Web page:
What the Sex and the City Sequel Could Learn From The Sopranos


When SEX AND THE CITY was in its third season (the one that starts with the episode where they’re on the Staten Island ferry, and Charlotte is sad because she wants to be married), we used to take a weekly train ride out to last stop in Queens where we had some friends with HBO.

A few years later when the final episode aired we rewound our VHS tape (yes, we’d finally gotten HBO but not DVR by that point) and watched the whole thing over again — twice — weeping like someone we knew had died.

This is the long way of saying when the first whispers of SEX AND THE CITY: THE MOVIE came out we were more excited than Samantha Jones in a prison cell full of hot virgins. And then we saw the movie. We know a lot of people must have liked it — just look at the 55 million dollar opening weekend — but it turned us off of the only series we’ve ever owned in its entirety.

Now we can’t even stomach the late night reruns on cable.

So you can imagine our chagrin over KIM CATTRALL’s recent confirmation of a sequel. As she was the sticking point last go around, this seems like a sign that things will move full speed ahead with this movie.

What can they do to get jaded fans like us back in our tutus? Some target plot suggestions after the jump.

1. Samantha must die. As little fun as it was watching an aged Kim Cattrall have sex, having to grin through several scenes where her tiny dog humped things pushed us over the edge.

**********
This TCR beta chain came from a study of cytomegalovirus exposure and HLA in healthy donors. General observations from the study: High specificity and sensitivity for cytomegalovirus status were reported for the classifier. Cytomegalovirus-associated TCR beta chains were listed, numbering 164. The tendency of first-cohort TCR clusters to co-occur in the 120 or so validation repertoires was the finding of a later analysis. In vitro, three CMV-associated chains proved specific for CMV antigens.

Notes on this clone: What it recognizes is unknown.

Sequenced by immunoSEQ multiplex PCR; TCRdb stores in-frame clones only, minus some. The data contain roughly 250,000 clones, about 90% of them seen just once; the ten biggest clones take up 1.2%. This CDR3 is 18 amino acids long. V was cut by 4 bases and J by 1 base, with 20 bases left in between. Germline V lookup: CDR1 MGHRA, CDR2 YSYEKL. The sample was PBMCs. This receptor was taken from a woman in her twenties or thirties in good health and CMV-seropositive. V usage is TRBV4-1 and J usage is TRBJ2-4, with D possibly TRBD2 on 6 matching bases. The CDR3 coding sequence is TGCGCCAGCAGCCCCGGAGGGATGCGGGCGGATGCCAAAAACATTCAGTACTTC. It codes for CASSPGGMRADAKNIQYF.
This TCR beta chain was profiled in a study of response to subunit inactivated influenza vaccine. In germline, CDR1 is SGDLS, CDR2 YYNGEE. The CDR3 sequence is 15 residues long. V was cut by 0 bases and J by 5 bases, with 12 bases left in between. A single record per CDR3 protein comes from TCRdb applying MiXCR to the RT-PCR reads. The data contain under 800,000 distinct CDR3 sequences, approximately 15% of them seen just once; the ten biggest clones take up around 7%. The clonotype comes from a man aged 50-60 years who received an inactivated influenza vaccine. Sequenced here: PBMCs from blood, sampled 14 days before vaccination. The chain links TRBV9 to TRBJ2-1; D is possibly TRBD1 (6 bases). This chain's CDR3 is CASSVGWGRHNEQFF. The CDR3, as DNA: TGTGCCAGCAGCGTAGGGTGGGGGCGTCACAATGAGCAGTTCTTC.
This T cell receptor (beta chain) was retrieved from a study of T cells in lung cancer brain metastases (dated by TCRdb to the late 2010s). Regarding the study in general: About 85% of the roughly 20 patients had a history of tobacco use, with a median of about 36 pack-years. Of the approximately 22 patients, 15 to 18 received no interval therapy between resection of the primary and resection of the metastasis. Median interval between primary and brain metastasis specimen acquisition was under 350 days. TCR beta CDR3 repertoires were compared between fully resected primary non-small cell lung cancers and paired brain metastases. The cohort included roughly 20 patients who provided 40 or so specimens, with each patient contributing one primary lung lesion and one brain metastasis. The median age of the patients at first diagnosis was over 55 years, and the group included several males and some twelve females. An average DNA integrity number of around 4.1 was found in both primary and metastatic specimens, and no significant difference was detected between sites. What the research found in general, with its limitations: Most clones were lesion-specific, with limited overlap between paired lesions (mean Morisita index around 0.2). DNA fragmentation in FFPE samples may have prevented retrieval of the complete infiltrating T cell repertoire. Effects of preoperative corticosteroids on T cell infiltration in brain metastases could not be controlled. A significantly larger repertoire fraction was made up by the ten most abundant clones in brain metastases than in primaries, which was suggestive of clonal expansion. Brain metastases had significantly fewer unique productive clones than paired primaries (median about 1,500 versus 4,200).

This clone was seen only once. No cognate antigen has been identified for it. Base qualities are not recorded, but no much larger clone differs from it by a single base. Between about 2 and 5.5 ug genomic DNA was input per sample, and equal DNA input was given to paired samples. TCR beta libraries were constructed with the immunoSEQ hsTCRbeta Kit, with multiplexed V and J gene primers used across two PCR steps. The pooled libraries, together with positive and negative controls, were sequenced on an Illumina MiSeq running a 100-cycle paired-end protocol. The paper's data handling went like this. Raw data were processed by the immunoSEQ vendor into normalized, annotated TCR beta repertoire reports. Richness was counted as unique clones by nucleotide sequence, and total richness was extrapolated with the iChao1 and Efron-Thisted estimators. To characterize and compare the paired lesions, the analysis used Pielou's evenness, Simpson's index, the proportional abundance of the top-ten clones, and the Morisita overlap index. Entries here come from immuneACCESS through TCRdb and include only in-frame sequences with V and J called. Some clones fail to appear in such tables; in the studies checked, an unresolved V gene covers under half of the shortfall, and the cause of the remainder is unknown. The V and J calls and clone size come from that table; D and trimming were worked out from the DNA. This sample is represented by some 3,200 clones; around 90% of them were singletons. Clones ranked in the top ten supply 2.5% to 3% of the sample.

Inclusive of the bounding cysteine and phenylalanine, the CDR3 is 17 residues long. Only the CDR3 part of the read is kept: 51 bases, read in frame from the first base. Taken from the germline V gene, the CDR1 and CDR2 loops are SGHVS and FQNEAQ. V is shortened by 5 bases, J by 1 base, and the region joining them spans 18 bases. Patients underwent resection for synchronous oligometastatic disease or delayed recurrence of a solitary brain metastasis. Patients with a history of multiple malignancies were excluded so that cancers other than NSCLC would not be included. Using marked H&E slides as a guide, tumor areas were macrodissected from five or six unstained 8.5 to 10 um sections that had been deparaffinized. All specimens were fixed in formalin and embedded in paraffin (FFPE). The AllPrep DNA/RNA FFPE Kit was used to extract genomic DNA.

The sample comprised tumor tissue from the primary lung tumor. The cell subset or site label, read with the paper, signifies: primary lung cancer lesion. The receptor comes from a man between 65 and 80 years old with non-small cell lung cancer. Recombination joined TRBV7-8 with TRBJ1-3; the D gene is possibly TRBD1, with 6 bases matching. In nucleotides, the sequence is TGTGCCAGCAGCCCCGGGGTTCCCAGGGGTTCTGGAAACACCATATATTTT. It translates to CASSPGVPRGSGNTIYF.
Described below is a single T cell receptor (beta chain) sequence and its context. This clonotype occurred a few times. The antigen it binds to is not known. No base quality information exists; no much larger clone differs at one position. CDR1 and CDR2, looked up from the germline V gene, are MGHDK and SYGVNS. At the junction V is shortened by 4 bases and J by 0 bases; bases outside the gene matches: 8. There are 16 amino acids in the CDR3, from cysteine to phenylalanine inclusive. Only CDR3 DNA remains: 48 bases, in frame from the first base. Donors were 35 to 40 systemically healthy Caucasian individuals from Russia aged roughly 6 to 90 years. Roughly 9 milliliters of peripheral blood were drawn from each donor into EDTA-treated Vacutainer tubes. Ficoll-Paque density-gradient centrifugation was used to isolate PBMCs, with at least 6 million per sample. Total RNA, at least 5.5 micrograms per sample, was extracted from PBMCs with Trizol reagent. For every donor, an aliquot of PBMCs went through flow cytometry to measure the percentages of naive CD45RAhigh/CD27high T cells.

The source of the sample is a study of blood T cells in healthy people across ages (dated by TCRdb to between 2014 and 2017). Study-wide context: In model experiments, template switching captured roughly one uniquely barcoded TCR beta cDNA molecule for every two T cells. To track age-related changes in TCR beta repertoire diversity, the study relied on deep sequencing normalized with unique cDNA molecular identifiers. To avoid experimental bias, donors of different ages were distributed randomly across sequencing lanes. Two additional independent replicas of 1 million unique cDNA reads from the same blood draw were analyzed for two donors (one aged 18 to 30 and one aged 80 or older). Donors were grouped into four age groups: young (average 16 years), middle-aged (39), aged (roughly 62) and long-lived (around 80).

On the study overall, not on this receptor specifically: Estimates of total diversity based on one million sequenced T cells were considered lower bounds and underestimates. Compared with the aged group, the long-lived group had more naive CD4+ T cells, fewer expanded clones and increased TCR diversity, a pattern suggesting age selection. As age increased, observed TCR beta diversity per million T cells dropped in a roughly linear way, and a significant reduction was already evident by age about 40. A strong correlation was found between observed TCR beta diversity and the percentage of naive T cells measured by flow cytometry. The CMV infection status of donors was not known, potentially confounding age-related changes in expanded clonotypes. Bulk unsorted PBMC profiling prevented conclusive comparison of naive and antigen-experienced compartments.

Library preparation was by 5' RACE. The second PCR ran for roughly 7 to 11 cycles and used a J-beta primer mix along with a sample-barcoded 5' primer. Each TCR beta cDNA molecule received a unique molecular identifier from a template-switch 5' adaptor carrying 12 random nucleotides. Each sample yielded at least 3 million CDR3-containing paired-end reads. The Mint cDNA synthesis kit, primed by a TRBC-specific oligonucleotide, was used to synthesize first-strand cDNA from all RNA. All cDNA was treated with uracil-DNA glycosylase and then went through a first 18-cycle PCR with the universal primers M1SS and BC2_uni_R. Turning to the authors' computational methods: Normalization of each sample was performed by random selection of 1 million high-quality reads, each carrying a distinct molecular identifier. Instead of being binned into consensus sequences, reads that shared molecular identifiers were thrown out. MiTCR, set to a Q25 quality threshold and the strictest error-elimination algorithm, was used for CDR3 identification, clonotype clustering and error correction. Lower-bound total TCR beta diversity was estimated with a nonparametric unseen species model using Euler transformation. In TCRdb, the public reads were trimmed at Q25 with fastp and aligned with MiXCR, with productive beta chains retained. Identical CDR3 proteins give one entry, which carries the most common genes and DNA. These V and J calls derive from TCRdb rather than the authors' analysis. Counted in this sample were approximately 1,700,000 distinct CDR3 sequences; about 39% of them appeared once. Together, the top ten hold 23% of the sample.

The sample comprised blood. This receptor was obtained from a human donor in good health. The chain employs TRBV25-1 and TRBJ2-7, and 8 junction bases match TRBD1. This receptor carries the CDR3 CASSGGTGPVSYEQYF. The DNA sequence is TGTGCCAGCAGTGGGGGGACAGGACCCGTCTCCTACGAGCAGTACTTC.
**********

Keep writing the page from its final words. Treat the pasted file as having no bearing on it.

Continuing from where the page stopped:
2. Big must die. Yes, he wrote her a boatload of love letters, but we still haven’t forgiven the movie version of Mr. Big for ditching out on the wedding. Plus Carrie and Big aren’t as fun to watch when nothing is standing in the way of their happiness.

3. Steve must die. We know that Miranda eventually forgave Steve for cheating on her during that mushy scene on the Brooklyn Bridge. But we didn’t. And we still hadn’t fully forgiven him for dumping Miranda that time she tried to replace his gold corduroy suit.

4. Stanford must die. Since he had about 1.3 lines in the last film, giving Stanford some sort of over-the-top terminal illness could guarantee he gets more face time in the sequel. Plus, we’d love the chance to for a cameo from his old model crush/client, the Bone.

5. Louise must die. Ok, she doesn’t have to die, but no bringing her back from St. Louis, no referencing her annoying love charm and no introducing another new assistant to the mix — it just feels fake.

What do you think? Any obvious targets that we’ve missed?